NEW YORK (GenomeWeb) – Vermillion continues to struggle to drive uptake of its OVA1 ovarian cancer test, but the company's fledgling in vitro diagnostic service business could provide an alternative revenue stream.
The service business, which the company is calling Aspira IVD, generated $155,000 in revenue from two projects in the second quarter of 2016. Though modest, this number nonetheless represented more than 20 percent of Vermillion's $709,000 in Q2 revenues, and, on a conference call following the release of the results last week, CEO Valerie Palmieri said the company expected this business to grow significantly in 2017.
Aspira IVD "is on track to start multiple IVD studies in the second half of 2016," she said, noting that the business is targeted toward "IVD manufacturers and pharma [firms] commercializing high-complexity assays."
The strategy is not uncommon among proteomic diagnostics companies, a number of which have looked to establish service businesses while continuing to work on test development and commercialization. Perhaps the biggest success in this regard has been Somalogic, which derives the bulk of its revenues from it SomaScan assay platform.
Somalogic was founded with the goal of developing proteomic tests using its aptamer-based Somamer technology, and it continues to pursue this business, with plans this year to launch out of its CLIA lab a nine-protein test for secondary risk prediction in cardiovascular disease. Since its release in 2012, SomaScan has become the company's main money-maker. The platform generated $10.5 million in revenues in 2013, roughly doubled that in 2014, and, according to the company, saw slightly slower but still substantial growth in 2015.
A less successful example is BG Medicine, which generated service revenues through collaborations including the High Risk Plaque initiative as it worked to commercialize its BG Galectin-3 and CardioScore cardiovascular tests. The company continues to struggle with adoption of its tests, however, and this year voluntarily deregistered its common stock and became a non-reporting company.
Vermilion's services business is not based on a proprietary technology like Somalogic's SomaScan, but the company believes it can build the business by leveraging its experience and infrastructure in IVD development as well as its pelvic mass repository bank, Palmieri said.
The company is running the business both out of its Texas-based CLIA lab and a new CLIA lab it is building in Trumbull, Connecticut using a loan of up to $4 million from the Connecticut Department of Economic and Community Development. Vermillion received the first $2 million of the loan in April with the remaining $2 million to be disbursed upon the meeting of certain milestones. The company may be eligible for forgiveness of up to $2 million of the loan's principal if it meets certain job creation and retention milestones as measured by March 1, 2018.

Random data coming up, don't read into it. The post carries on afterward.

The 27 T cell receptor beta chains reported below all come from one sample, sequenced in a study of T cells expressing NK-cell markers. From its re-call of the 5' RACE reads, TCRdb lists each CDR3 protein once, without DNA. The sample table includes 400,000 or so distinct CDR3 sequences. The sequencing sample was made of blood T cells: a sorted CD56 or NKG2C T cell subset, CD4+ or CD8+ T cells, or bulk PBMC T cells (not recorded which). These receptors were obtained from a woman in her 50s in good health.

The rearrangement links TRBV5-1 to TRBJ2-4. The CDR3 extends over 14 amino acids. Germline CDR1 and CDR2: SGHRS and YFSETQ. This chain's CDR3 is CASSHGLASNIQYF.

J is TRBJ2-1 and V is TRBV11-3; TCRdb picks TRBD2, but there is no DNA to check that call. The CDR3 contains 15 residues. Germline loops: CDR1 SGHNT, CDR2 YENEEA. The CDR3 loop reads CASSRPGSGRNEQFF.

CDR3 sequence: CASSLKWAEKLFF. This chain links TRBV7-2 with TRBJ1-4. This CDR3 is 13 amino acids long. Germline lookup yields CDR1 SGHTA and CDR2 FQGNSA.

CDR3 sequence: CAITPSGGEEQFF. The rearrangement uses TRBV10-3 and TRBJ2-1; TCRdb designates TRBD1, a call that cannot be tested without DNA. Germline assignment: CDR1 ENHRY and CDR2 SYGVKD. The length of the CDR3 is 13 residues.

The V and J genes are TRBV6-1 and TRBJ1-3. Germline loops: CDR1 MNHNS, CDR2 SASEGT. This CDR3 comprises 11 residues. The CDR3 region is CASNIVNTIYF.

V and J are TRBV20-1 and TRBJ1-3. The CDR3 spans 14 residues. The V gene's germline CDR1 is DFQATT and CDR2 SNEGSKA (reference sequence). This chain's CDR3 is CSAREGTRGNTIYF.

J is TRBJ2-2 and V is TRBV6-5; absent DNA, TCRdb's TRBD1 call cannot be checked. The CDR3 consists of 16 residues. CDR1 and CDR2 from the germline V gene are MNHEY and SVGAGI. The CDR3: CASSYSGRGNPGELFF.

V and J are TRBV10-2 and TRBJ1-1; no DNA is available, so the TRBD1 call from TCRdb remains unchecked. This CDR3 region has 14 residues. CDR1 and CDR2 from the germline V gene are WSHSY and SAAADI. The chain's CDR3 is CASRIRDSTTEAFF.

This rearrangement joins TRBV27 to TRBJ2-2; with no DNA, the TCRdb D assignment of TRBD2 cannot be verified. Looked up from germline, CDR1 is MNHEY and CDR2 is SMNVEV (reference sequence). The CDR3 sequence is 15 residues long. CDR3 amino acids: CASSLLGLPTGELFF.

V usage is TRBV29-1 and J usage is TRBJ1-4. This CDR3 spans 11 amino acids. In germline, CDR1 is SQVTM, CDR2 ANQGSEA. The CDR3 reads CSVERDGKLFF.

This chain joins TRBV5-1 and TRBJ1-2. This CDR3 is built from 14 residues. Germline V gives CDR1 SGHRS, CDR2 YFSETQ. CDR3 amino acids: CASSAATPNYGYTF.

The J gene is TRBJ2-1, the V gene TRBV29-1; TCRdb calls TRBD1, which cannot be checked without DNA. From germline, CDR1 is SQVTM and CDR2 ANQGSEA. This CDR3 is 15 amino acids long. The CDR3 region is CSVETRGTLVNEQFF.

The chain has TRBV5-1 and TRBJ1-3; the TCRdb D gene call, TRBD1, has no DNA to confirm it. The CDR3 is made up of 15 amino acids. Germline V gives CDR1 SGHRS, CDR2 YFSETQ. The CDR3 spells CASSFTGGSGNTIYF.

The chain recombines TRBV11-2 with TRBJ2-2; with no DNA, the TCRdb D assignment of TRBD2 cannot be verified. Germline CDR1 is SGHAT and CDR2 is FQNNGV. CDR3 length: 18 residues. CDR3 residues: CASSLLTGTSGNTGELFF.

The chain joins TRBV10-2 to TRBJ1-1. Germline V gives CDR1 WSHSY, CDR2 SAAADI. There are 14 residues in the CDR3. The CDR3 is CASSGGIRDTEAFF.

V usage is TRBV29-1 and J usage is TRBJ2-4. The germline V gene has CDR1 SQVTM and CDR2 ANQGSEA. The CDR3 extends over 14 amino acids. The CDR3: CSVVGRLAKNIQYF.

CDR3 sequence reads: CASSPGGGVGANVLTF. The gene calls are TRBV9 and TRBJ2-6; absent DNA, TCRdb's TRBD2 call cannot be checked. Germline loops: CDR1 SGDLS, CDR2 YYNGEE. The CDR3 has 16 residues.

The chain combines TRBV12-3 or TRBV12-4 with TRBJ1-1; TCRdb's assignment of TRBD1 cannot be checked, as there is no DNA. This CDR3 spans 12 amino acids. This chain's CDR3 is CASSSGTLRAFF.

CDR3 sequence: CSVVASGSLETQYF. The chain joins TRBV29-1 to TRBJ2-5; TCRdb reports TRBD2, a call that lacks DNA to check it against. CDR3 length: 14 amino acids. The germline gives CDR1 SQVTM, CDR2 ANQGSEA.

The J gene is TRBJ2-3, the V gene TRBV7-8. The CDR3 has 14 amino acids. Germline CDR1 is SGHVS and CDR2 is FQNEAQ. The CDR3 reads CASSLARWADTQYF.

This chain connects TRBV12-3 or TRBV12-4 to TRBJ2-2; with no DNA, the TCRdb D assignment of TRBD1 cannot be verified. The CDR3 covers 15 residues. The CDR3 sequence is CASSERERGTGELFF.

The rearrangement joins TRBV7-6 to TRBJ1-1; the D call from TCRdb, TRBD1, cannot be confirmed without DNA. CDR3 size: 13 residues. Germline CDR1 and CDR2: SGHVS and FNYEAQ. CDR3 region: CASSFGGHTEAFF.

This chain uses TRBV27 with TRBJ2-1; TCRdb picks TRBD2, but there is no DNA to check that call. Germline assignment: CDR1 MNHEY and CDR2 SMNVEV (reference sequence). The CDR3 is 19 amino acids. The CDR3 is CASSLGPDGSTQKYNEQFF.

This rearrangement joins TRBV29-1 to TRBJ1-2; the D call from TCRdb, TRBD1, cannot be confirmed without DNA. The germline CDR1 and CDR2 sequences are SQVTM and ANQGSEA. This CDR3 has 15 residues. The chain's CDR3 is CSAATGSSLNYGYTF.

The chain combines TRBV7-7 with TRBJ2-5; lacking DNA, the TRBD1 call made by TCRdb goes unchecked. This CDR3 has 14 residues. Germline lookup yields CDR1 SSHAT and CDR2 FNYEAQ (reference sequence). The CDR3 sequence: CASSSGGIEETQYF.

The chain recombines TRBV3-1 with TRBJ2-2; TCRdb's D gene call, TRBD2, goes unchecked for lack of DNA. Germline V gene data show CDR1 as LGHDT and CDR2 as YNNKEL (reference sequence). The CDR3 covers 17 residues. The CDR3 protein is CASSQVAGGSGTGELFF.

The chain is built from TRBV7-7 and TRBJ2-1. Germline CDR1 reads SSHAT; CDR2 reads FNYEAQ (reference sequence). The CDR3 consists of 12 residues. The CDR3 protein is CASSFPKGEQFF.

Palmieri said last week that Aspira IVD has completed its site qualification process, having had several of its customers out to inspect it facilities, and is "on track to start multiple IVD studies in the second half of 2016" with significant growth expected in 2017.
The company aims to provide services both to other IVD companies who are working for pharma and pharma firms directly, Palmieri said, adding that Vermillion is also interested in pursuing potential companion diagnostic opportunities that might arise through Aspira IVD's work.
Ultimately, though, Vermillion's success will likely depend on its ability to drive sales of OVA1 and its second-generation ovarian cancer test Overa.
Gerald Commissiong, president and CEO of Amarantus Bioscience, touched on this point in an interview with GenomeWeb earlier this year covering an unrelated set of proteomics diagnostics firms also using a service business as an alternative revenue stream. In March, Avant Diagnostics, Amarantus Diagnostics, and Theranostics Health merged. Discussing the merger, Commissiong noted that from Theranostics' point of view, the deal was interesting in that it gave it access to Avant's and Amarantus' diagnostic products.
Theranostics had a revenue-generating pharma services business but, Commissiong said, it was unlikely to justify the $14 million invested in it to date through service revenue alone.
"The pharma business model, while it's attractive from a revenue generating standpoint in terms of small amounts of revenue, you're never going to get any valuation based off pharma services," he said. "So if you are the investors, you have already sunk in $14 million, and you are asking people to pony up more money. But there is no path to a real valuation of that $14 million with pharma services."